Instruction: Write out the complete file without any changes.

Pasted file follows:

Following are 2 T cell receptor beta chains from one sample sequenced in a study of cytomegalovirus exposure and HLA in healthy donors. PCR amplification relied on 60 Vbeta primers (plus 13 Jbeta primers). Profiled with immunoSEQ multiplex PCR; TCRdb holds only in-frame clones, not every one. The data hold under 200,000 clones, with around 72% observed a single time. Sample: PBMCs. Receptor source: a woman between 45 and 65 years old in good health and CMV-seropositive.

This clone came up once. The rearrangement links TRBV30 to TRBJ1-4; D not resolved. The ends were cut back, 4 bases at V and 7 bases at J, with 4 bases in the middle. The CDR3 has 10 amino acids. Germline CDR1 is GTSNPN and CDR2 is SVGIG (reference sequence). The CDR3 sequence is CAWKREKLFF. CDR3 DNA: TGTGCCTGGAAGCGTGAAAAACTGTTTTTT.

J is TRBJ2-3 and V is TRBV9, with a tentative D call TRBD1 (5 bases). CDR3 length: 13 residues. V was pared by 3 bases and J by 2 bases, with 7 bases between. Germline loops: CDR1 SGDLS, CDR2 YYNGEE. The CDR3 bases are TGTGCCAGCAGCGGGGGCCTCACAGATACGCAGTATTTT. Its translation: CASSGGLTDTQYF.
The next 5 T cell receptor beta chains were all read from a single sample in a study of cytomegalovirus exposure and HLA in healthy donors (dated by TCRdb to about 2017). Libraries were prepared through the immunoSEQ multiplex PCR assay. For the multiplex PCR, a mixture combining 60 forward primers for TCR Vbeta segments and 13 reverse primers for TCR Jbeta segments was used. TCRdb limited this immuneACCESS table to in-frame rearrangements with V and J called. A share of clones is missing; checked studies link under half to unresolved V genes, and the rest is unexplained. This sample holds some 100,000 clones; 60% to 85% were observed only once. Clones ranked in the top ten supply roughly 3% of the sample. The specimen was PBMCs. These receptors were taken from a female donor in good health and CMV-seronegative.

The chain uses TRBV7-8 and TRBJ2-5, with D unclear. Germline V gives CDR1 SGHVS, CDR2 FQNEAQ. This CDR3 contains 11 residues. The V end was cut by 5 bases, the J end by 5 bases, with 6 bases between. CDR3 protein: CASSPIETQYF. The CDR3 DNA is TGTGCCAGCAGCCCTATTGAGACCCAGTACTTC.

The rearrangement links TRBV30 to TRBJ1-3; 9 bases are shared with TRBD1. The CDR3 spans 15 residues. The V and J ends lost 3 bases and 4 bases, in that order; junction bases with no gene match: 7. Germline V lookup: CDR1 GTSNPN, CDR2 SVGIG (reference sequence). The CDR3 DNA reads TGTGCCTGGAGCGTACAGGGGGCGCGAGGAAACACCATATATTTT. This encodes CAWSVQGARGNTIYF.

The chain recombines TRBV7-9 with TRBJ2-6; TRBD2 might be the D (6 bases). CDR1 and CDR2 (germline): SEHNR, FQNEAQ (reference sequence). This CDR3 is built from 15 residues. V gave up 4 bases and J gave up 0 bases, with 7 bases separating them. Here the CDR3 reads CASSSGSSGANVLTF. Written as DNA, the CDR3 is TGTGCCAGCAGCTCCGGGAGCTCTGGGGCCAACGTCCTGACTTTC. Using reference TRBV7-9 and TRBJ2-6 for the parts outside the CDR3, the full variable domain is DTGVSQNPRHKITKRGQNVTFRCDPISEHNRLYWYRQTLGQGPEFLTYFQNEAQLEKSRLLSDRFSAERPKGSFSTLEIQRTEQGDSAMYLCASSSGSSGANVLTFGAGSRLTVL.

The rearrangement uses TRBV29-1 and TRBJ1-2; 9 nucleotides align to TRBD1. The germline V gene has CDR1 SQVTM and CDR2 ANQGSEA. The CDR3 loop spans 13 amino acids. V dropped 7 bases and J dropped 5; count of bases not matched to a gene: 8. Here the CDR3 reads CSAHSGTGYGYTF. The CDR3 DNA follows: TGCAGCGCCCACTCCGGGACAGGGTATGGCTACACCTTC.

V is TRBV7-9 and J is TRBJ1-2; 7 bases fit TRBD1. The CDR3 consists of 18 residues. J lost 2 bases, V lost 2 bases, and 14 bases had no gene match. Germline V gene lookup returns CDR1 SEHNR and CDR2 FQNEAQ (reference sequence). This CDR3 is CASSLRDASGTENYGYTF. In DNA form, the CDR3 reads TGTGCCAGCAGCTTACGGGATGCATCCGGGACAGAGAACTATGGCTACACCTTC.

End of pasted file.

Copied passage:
Following are 2 T cell receptor beta chains from one sample sequenced in a study of cytomegalovirus exposure and HLA in healthy donors. PCR amplification relied on 60 Vbeta primers (plus 13 Jbeta primers). Profiled with immunoSEQ multiplex PCR; TCRdb holds only in-frame clones, not every one. The data hold under 200,000 clones, with around 72% observed a single time. Sample: PBMCs. Receptor source: a woman between 45 and 65 years old in good health and CMV-seropositive.

This clone came up once. The rearrangement links TRBV30 to TRBJ1-4; D not resolved. The ends were cut back, 4 bases at V and 7 bases at J, with 4 bases in the middle. The CDR3 has 10 amino acids. Germline CDR1 is GTSNPN and CDR2 is SVGIG (reference sequence). The CDR3 sequence is CAWKREKLFF. CDR3 DNA: TGTGCCTGGAAGCGTGAAAAACTGTTTTTT.

J is TRBJ2-3 and V is TRBV9, with a tentative D call TRBD1 (5 bases). CDR3 length: 13 residues. V was pared by 3 bases and J by 2 bases, with 7 bases between. Germline loops: CDR1 SGDLS, CDR2 YYNGEE. The CDR3 bases are TGTGCCAGCAGCGGGGGCCTCACAGATACGCAGTATTTT. Its translation: CASSGGLTDTQYF.
The next 5 T cell receptor beta chains were all read from a single sample in a study of cytomegalovirus exposure and HLA in healthy donors (dated by TCRdb to about 2017). Libraries were prepared through the immunoSEQ multiplex PCR assay. For the multiplex PCR, a mixture combining 60 forward primers for TCR Vbeta segments and 13 reverse primers for TCR Jbeta segments was used. TCRdb limited this immuneACCESS table to in-frame rearrangements with V and J called. A share of clones is missing; checked studies link under half to unresolved V genes, and the rest is unexplained. This sample holds some 100,000 clones; 60% to 85% were observed only once. Clones ranked in the top ten supply roughly 3% of the sample. The specimen was PBMCs. These receptors were taken from a female donor in good health and CMV-seronegative.

The chain uses TRBV7-8 and TRBJ2-5, with D unclear. Germline V gives CDR1 SGHVS, CDR2 FQNEAQ. This CDR3 contains 11 residues. The V end was cut by 5 bases, the J end by 5 bases, with 6 bases between. CDR3 protein: CASSPIETQYF. The CDR3 DNA is TGTGCCAGCAGCCCTATTGAGACCCAGTACTTC.

The rearrangement links TRBV30 to TRBJ1-3; 9 bases are shared with TRBD1. The CDR3 spans 15 residues. The V and J ends lost 3 bases and 4 bases, in that order; junction bases with no gene match: 7. Germline V lookup: CDR1 GTSNPN, CDR2 SVGIG (reference sequence). The CDR3 DNA reads TGTGCCTGGAGCGTACAGGGGGCGCGAGGAAACACCATATATTTT. This encodes CAWSVQGARGNTIYF.

The chain recombines TRBV7-9 with TRBJ2-6; TRBD2 might be the D (6 bases). CDR1 and CDR2 (germline): SEHNR, FQNEAQ (reference sequence). This CDR3 is built from 15 residues. V gave up 4 bases and J gave up 0 bases, with 7 bases separating them. Here the CDR3 reads CASSSGSSGANVLTF. Written as DNA, the CDR3 is TGTGCCAGCAGCTCCGGGAGCTCTGGGGCCAACGTCCTGACTTTC. Using reference TRBV7-9 and TRBJ2-6 for the parts outside the CDR3, the full variable domain is DTGVSQNPRHKITKRGQNVTFRCDPISEHNRLYWYRQTLGQGPEFLTYFQNEAQLEKSRLLSDRFSAERPKGSFSTLEIQRTEQGDSAMYLCASSSGSSGANVLTFGAGSRLTVL.

The rearrangement uses TRBV29-1 and TRBJ1-2; 9 nucleotides align to TRBD1. The germline V gene has CDR1 SQVTM and CDR2 ANQGSEA. The CDR3 loop spans 13 amino acids. V dropped 7 bases and J dropped 5; count of bases not matched to a gene: 8. Here the CDR3 reads CSAHSGTGYGYTF. The CDR3 DNA follows: TGCAGCGCCCACTCCGGGACAGGGTATGGCTACACCTTC.

V is TRBV7-9 and J is TRBJ1-2; 7 bases fit TRBD1. The CDR3 consists of 18 residues. J lost 2 bases, V lost 2 bases, and 14 bases had no gene match. Germline V gene lookup returns CDR1 SEHNR and CDR2 FQNEAQ (reference sequence). This CDR3 is CASSLRDASGTENYGYTF. In DNA form, the CDR3 reads TGTGCCAGCAGCTTACGGGATGCATCCGGGACAGAGAACTATGGCTACACCTTC.